The Financial Services Authority (FSA), the Financial Ombudsman Service (FOS and the Office of Fair Trading (OFT) are, it seems, getting together to form a new committee to protect the consumer.
This new committee will be tasked with identifying “any risks with the potential to turn into widespread problems, and determine fast and effective ways of dealing with them, whether through regulatory action or consumer complaints”.
The idea is to nip future problems with the financial system in the bud before they have serious effects, the usual point at which the regulators start to look at problems. The committee will use experts from all three regulators, which should allow a fast and decisive response to any threat.
The Tories had threatened to shut the FSA down and hand over all its powers to a reinvigorated Bank of England (BoE). This though may not be on their immediate list of priorities if they take office. The country’s economic position and an emergency budget will keep their attention for some time. This new proposal by the regulators, if followed through, may well entrench the FSA’s position making it harder for the Tories to undo the knot.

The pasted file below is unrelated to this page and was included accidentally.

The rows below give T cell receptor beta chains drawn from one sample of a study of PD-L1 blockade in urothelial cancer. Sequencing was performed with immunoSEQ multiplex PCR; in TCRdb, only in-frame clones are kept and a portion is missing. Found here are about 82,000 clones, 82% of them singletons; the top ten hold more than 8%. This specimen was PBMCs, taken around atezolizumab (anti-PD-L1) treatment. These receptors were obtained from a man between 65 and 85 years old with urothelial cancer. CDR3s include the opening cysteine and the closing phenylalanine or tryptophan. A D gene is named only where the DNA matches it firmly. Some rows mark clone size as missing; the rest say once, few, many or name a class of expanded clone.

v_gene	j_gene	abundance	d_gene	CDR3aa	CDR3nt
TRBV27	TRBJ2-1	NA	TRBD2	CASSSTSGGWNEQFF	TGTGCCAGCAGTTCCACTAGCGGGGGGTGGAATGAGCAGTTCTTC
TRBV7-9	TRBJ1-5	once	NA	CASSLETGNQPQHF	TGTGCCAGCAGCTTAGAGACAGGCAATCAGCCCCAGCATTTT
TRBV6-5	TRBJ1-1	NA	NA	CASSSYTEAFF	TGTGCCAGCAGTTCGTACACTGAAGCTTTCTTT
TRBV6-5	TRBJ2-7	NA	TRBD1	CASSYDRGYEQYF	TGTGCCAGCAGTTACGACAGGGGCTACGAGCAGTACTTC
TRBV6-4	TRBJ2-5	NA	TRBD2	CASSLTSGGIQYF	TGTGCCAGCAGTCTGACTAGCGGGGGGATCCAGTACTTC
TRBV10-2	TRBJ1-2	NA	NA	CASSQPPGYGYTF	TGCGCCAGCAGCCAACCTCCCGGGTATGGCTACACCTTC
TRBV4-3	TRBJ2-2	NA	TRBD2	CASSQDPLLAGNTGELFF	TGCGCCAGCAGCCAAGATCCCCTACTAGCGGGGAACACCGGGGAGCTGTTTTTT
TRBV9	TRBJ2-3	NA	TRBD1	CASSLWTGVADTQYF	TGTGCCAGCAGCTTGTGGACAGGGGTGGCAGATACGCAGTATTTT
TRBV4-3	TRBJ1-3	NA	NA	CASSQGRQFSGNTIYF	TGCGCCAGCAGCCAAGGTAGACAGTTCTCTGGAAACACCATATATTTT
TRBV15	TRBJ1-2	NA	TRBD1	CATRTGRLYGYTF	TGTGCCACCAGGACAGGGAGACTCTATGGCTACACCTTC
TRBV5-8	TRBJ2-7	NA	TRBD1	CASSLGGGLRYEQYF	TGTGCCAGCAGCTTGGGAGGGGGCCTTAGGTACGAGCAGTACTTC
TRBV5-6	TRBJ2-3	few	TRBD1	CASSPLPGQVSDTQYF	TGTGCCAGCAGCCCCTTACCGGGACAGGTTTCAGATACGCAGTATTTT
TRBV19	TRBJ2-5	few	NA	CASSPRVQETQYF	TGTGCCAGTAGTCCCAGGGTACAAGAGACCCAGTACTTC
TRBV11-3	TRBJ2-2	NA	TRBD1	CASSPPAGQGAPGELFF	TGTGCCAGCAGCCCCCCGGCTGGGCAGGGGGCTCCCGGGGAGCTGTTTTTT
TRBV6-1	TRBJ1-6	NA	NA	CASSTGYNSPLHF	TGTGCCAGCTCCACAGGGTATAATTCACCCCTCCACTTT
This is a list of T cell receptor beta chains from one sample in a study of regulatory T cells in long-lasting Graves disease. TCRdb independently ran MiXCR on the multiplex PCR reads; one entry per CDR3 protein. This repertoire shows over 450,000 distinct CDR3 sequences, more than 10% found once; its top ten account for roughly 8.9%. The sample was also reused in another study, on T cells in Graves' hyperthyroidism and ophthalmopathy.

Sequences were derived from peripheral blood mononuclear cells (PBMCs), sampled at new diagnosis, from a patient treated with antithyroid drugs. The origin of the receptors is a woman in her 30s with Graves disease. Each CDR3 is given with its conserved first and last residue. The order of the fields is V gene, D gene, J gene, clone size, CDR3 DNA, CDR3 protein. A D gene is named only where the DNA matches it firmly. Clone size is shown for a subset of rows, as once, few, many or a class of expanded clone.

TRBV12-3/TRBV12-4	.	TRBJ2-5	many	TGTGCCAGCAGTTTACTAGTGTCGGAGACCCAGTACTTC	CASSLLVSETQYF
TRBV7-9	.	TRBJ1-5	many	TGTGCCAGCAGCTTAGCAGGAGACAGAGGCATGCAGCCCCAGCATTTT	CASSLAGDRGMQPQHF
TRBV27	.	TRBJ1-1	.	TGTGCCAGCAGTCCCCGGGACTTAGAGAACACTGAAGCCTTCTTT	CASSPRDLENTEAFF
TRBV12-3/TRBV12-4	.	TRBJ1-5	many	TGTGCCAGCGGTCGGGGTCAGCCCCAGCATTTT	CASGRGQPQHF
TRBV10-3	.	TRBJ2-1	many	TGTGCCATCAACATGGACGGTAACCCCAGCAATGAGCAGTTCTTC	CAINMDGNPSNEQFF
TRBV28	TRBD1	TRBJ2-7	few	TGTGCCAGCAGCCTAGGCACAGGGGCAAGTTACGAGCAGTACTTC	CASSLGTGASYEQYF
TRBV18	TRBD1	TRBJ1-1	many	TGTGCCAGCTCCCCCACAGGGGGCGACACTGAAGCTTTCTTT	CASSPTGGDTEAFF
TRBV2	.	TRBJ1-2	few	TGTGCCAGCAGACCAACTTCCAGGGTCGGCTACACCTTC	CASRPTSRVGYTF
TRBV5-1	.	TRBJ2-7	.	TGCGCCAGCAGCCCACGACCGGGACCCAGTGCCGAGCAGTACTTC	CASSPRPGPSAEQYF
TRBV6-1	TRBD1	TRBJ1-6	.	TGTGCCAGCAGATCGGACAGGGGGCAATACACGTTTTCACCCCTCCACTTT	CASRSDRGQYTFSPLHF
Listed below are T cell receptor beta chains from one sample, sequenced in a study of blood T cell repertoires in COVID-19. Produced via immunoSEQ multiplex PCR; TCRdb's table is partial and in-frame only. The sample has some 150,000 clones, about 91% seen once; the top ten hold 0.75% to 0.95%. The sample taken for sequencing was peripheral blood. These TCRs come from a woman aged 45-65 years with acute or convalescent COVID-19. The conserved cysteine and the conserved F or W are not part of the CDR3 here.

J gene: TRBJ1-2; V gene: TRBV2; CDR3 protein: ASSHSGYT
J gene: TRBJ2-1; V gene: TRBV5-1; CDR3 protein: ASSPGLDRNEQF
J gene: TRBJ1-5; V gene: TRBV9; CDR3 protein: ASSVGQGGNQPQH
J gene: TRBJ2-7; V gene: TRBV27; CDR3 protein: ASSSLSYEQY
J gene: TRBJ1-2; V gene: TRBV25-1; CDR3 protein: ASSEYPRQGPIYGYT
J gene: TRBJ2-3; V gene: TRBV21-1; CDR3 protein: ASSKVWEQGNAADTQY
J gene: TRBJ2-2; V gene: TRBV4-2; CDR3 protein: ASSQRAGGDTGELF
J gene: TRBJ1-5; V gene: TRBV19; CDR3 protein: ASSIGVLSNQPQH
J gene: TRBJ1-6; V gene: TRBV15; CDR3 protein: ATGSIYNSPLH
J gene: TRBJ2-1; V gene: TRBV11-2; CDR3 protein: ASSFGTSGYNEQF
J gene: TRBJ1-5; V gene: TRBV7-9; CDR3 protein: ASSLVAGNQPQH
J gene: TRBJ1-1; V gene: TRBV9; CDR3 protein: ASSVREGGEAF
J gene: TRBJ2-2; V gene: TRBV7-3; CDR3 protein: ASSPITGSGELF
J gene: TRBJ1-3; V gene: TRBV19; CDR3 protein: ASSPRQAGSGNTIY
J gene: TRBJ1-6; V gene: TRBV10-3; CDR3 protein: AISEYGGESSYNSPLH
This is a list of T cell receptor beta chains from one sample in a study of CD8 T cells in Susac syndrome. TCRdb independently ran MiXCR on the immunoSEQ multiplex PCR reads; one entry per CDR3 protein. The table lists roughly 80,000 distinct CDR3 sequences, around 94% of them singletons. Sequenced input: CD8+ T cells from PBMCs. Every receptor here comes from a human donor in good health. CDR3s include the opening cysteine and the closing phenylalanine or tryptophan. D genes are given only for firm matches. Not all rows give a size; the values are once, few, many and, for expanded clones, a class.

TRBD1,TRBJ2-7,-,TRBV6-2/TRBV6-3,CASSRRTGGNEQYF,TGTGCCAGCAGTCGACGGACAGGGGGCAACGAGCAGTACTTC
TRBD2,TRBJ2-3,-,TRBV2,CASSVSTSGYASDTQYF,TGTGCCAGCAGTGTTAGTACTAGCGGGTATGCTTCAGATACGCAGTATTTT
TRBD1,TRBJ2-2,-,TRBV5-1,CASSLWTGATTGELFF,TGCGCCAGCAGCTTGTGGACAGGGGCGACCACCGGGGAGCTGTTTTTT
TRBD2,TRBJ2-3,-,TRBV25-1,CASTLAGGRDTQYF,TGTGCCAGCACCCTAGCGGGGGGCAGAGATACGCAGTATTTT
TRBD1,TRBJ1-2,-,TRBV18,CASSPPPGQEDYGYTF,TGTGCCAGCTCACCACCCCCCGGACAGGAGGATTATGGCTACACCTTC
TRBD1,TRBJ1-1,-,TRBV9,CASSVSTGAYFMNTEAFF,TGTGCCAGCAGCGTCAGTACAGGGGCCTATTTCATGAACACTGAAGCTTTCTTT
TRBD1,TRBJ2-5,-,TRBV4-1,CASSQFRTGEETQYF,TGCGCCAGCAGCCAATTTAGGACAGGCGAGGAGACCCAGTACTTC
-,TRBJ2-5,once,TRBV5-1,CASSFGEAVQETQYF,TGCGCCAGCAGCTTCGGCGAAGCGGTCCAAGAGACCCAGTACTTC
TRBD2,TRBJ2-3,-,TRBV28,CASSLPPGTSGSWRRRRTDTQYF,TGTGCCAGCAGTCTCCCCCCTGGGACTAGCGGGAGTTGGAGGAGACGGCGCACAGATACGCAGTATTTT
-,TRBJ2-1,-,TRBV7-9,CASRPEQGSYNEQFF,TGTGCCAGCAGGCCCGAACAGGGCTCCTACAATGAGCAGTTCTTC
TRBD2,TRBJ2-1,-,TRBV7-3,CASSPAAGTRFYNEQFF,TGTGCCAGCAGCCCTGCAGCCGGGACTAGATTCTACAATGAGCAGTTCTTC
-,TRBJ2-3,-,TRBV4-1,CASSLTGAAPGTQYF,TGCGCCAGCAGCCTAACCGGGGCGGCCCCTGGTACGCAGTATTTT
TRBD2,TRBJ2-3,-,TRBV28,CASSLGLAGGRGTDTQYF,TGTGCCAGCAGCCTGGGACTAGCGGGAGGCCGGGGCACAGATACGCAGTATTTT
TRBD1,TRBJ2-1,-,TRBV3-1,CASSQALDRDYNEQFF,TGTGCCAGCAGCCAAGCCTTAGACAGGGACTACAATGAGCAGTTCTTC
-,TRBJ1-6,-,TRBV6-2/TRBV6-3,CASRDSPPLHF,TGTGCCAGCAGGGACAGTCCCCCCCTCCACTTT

There is also of course the ongoing FSA sponsored Retail Distribution Review (RDR), which is due to have lasting effect on the whole regulatory framework and how financial services are delivered to the public. Once fully underway that will also be hard to unwind.
The OFT is the consumer and competition authority for the UK. It also regulates the consumer credit and debt collection industries. FOS settles disputes between businesses and consumers. The FSA regulates the financial services industry to maintain market confidence, promote public financial understanding, protect consumers and prevent financial crime.
As you can see there is the potential for much overlap
What we may eventually end up with is some sort of ‘super-regulator, because once in place each individual body may find it hard to act without first consulting the committee.
One also wonders if there is not a seat for Trading Standards (TS) on this new committee. Surely they are in a position to add value? After all it exists to encourage honest enterprise and business and help safeguard the economic, environmental, health and social well-being of consumers.
Such a potentially powerful committee would also have to have quite a lot of political clout or connection to work effectively. New laws may also need to be enacted to support its findings. Otherwise it will be left to making pronouncements which are never acted on. It would need to be used proactively or end up being an ‘I told you so’ group.